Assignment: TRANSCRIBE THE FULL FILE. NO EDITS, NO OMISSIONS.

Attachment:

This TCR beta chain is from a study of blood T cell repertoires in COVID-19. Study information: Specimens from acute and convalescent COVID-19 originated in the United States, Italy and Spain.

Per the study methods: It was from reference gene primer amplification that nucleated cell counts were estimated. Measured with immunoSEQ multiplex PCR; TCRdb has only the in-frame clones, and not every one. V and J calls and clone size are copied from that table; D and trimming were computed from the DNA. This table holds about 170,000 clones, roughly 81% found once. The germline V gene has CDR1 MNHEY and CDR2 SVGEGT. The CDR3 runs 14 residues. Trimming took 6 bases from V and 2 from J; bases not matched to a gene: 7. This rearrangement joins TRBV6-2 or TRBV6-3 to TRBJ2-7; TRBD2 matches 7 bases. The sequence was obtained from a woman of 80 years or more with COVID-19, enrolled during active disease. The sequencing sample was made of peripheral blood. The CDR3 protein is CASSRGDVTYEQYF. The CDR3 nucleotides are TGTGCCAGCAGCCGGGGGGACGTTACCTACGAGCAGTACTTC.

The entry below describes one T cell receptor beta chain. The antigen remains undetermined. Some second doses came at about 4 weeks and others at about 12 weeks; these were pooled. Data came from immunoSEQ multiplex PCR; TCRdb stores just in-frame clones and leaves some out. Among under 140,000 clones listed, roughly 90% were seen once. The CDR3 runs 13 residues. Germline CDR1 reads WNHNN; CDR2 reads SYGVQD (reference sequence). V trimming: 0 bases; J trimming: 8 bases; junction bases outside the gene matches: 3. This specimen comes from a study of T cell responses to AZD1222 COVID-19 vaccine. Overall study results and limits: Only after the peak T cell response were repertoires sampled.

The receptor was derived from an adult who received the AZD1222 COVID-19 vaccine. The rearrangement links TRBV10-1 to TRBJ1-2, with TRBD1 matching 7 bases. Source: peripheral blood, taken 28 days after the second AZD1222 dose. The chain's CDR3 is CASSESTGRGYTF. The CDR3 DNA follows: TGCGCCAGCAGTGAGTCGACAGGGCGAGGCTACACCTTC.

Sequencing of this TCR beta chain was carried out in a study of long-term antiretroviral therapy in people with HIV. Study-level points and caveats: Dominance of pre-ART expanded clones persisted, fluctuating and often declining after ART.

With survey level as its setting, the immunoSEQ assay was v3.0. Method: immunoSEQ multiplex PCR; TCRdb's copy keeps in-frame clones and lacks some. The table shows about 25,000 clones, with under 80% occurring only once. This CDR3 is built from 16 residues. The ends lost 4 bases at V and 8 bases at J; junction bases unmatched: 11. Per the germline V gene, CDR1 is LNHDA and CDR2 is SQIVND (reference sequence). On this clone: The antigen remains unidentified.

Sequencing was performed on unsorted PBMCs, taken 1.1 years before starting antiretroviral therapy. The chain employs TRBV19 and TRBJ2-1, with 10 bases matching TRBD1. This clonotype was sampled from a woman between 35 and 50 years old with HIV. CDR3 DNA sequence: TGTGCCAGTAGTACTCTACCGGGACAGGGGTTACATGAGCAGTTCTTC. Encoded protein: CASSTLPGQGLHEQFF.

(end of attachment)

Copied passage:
This TCR beta chain is from a study of blood T cell repertoires in COVID-19. Study information: Specimens from acute and convalescent COVID-19 originated in the United States, Italy and Spain.

Per the study methods: It was from reference gene primer amplification that nucleated cell counts were estimated. Measured with immunoSEQ multiplex PCR; TCRdb has only the in-frame clones, and not every one. V and J calls and clone size are copied from that table; D and trimming were computed from the DNA. This table holds about 170,000 clones, roughly 81% found once. The germline V gene has CDR1 MNHEY and CDR2 SVGEGT. The CDR3 runs 14 residues. Trimming took 6 bases from V and 2 from J; bases not matched to a gene: 7. This rearrangement joins TRBV6-2 or TRBV6-3 to TRBJ2-7; TRBD2 matches 7 bases. The sequence was obtained from a woman of 80 years or more with COVID-19, enrolled during active disease. The sequencing sample was made of peripheral blood. The CDR3 protein is CASSRGDVTYEQYF. The CDR3 nucleotides are TGTGCCAGCAGCCGGGGGGACGTTACCTACGAGCAGTACTTC.

The entry below describes one T cell receptor beta chain. The antigen remains undetermined. Some second doses came at about 4 weeks and others at about 12 weeks; these were pooled. Data came from immunoSEQ multiplex PCR; TCRdb stores just in-frame clones and leaves some out. Among under 140,000 clones listed, roughly 90% were seen once. The CDR3 runs 13 residues. Germline CDR1 reads WNHNN; CDR2 reads SYGVQD (reference sequence). V trimming: 0 bases; J trimming: 8 bases; junction bases outside the gene matches: 3. This specimen comes from a study of T cell responses to AZD1222 COVID-19 vaccine. Overall study results and limits: Only after the peak T cell response were repertoires sampled.

The receptor was derived from an adult who received the AZD1222 COVID-19 vaccine. The rearrangement links TRBV10-1 to TRBJ1-2, with TRBD1 matching 7 bases. Source: peripheral blood, taken 28 days after the second AZD1222 dose. The chain's CDR3 is CASSESTGRGYTF. The CDR3 DNA follows: TGCGCCAGCAGTGAGTCGACAGGGCGAGGCTACACCTTC.

Sequencing of this TCR beta chain was carried out in a study of long-term antiretroviral therapy in people with HIV. Study-level points and caveats: Dominance of pre-ART expanded clones persisted, fluctuating and often declining after ART.

With survey level as its setting, the immunoSEQ assay was v3.0. Method: immunoSEQ multiplex PCR; TCRdb's copy keeps in-frame clones and lacks some. The table shows about 25,000 clones, with under 80% occurring only once. This CDR3 is built from 16 residues. The ends lost 4 bases at V and 8 bases at J; junction bases unmatched: 11. Per the germline V gene, CDR1 is LNHDA and CDR2 is SQIVND (reference sequence). On this clone: The antigen remains unidentified.

Sequencing was performed on unsorted PBMCs, taken 1.1 years before starting antiretroviral therapy. The chain employs TRBV19 and TRBJ2-1, with 10 bases matching TRBD1. This clonotype was sampled from a woman between 35 and 50 years old with HIV. CDR3 DNA sequence: TGTGCCAGTAGTACTCTACCGGGACAGGGGTTACATGAGCAGTTCTTC. Encoded protein: CASSTLPGQGLHEQFF.